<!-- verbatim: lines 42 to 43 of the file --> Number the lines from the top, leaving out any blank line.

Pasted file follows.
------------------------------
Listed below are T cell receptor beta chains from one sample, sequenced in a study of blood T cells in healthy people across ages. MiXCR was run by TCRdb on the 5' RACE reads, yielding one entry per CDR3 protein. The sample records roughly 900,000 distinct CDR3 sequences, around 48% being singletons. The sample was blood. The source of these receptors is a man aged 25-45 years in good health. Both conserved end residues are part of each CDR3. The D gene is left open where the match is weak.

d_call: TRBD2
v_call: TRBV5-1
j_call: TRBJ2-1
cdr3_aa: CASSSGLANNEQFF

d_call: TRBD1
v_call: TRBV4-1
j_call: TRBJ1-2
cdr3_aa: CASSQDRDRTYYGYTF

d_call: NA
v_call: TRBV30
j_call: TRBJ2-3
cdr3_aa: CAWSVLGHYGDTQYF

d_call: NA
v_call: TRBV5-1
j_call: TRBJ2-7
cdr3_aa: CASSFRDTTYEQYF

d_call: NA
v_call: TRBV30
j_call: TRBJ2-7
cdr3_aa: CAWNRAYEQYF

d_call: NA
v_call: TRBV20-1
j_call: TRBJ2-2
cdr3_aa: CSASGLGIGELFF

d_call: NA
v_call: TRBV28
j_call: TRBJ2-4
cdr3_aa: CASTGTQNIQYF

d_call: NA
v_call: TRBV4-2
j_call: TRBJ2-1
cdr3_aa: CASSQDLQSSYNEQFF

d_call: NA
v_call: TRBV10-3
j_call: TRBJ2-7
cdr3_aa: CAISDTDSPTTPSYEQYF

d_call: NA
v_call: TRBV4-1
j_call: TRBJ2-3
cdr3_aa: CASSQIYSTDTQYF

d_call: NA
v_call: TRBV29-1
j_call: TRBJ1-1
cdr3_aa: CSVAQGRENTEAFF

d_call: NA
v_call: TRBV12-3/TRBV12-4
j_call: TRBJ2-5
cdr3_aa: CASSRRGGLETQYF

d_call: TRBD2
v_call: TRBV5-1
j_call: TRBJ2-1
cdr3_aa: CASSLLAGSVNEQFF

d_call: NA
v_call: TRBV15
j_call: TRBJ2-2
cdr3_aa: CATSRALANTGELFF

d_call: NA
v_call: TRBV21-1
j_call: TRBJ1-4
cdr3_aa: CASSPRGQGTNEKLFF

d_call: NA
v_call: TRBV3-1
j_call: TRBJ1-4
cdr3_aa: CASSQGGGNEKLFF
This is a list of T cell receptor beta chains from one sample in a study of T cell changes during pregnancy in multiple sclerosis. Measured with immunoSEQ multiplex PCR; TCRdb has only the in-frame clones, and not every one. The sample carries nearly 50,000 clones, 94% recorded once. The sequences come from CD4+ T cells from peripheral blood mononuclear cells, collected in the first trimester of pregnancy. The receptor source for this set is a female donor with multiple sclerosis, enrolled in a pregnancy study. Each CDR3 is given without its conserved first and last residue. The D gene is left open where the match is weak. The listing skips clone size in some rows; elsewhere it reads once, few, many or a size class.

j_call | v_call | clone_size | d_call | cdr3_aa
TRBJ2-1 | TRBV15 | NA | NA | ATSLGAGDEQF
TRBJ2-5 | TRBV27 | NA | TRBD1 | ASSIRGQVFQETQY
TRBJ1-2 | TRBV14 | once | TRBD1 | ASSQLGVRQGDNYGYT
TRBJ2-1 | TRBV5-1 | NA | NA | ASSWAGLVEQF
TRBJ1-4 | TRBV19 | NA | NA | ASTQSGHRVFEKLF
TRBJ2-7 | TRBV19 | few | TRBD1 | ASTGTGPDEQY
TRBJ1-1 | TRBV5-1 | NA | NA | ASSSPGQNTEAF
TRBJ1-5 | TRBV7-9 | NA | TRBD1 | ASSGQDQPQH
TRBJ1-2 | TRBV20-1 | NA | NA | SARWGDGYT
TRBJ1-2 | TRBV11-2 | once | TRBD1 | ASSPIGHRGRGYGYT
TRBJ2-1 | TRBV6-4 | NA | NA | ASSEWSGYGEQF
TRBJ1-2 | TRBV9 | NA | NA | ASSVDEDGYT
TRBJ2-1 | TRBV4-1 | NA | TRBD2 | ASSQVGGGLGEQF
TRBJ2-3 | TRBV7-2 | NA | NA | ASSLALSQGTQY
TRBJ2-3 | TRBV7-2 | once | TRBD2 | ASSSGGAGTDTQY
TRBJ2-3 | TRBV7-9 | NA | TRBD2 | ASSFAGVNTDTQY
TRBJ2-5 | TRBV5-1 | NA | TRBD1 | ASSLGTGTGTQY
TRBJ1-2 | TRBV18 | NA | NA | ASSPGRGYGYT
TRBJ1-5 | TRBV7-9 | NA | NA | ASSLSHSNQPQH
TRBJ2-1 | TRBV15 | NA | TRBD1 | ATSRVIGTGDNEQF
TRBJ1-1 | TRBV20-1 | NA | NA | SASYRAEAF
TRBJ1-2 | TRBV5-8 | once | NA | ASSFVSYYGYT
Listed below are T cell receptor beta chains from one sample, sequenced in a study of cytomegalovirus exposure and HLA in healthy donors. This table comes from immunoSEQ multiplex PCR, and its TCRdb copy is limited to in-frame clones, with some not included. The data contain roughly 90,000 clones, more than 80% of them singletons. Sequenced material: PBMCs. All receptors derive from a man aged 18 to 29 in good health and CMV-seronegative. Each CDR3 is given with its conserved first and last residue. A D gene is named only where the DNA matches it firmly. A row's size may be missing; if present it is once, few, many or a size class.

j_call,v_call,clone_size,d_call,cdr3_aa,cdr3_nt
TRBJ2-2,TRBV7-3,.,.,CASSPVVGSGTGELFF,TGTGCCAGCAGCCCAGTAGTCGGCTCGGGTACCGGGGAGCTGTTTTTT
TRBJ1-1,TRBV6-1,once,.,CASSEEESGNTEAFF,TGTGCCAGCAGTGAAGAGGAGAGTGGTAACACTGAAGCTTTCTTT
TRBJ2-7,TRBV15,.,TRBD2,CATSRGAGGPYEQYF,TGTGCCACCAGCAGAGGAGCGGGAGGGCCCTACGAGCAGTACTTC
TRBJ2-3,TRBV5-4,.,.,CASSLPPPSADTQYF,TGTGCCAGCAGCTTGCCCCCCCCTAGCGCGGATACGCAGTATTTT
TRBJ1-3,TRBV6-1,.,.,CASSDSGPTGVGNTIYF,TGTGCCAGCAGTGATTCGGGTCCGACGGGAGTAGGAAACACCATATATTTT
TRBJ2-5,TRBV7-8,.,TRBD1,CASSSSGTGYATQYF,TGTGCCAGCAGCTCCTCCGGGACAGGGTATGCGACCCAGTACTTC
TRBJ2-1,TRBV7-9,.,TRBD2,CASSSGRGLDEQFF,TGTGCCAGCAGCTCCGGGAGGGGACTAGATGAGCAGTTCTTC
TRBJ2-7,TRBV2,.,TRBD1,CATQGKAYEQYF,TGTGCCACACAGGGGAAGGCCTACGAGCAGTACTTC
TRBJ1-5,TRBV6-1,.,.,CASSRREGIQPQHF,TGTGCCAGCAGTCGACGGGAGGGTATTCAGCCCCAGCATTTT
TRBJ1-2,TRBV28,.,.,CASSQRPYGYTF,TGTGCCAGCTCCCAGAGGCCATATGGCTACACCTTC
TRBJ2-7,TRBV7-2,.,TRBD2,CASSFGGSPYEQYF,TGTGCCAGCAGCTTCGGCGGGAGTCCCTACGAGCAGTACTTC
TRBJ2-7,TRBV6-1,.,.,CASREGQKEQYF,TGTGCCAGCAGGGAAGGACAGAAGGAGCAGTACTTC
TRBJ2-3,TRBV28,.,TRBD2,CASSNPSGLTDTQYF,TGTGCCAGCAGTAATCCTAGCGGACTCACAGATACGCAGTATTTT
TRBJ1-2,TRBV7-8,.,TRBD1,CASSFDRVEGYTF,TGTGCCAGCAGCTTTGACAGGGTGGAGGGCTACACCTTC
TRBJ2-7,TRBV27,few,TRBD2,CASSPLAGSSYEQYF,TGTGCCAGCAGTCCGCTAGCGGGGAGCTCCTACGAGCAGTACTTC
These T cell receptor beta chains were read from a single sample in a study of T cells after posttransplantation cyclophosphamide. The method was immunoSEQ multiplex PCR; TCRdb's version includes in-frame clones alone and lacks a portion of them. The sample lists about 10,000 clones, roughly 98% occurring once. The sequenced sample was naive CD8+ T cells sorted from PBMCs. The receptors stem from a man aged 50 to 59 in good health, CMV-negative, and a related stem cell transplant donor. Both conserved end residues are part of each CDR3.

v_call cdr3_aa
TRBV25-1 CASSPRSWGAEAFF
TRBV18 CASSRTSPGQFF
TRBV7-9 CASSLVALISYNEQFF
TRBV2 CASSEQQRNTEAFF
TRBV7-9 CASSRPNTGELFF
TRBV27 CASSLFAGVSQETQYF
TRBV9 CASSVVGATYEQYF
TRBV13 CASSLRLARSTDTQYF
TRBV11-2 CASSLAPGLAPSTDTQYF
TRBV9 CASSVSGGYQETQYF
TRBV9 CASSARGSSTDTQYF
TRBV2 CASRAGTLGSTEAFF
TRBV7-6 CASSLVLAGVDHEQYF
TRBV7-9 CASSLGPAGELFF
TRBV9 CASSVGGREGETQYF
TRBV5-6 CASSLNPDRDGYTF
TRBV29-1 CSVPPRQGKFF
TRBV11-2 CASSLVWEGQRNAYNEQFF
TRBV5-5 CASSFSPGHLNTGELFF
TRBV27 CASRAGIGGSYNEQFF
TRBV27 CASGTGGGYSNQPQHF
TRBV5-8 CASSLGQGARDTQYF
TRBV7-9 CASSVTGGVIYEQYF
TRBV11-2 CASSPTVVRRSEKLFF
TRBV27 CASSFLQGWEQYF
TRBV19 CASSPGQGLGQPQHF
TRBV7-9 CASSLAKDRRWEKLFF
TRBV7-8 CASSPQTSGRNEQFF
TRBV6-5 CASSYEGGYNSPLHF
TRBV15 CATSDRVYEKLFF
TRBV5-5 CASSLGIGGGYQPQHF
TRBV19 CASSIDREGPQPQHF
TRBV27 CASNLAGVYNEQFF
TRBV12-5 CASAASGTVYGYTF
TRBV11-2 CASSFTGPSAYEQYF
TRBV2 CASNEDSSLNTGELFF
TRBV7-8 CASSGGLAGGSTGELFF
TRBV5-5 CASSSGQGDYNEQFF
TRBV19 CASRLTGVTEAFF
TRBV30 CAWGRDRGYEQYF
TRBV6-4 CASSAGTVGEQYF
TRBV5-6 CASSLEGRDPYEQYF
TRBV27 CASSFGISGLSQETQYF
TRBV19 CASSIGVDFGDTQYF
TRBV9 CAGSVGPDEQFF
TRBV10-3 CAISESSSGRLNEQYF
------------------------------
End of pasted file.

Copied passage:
d_call: NA
v_call: TRBV29-1